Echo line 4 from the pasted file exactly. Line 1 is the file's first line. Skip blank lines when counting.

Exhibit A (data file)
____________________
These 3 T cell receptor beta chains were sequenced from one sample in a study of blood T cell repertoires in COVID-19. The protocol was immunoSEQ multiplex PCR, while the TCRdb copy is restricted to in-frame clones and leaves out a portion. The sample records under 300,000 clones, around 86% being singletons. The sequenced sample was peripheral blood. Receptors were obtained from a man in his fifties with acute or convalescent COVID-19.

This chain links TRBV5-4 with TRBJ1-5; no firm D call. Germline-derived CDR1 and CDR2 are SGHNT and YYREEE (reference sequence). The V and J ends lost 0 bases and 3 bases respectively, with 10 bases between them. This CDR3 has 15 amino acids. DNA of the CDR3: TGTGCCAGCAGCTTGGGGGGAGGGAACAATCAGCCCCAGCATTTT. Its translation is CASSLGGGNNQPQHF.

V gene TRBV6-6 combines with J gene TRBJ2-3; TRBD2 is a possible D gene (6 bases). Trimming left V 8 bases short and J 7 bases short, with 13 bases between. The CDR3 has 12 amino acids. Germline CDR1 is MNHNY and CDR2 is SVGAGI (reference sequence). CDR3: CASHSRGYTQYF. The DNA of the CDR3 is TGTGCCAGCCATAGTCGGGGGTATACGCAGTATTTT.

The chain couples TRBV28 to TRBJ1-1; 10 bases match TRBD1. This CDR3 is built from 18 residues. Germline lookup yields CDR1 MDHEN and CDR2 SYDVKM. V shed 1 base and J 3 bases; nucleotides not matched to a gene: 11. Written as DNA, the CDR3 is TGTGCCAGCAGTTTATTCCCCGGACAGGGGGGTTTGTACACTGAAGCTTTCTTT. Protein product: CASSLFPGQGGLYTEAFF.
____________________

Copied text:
The chain couples TRBV28 to TRBJ1-1; 10 bases match TRBD1. This CDR3 is built from 18 residues. Germline lookup yields CDR1 MDHEN and CDR2 SYDVKM. V shed 1 base and J 3 bases; nucleotides not matched to a gene: 11. Written as DNA, the CDR3 is TGTGCCAGCAGTTTATTCCCCGGACAGGGGGGTTTGTACACTGAAGCTTTCTTT. Protein product: CASSLFPGQGGLYTEAFF.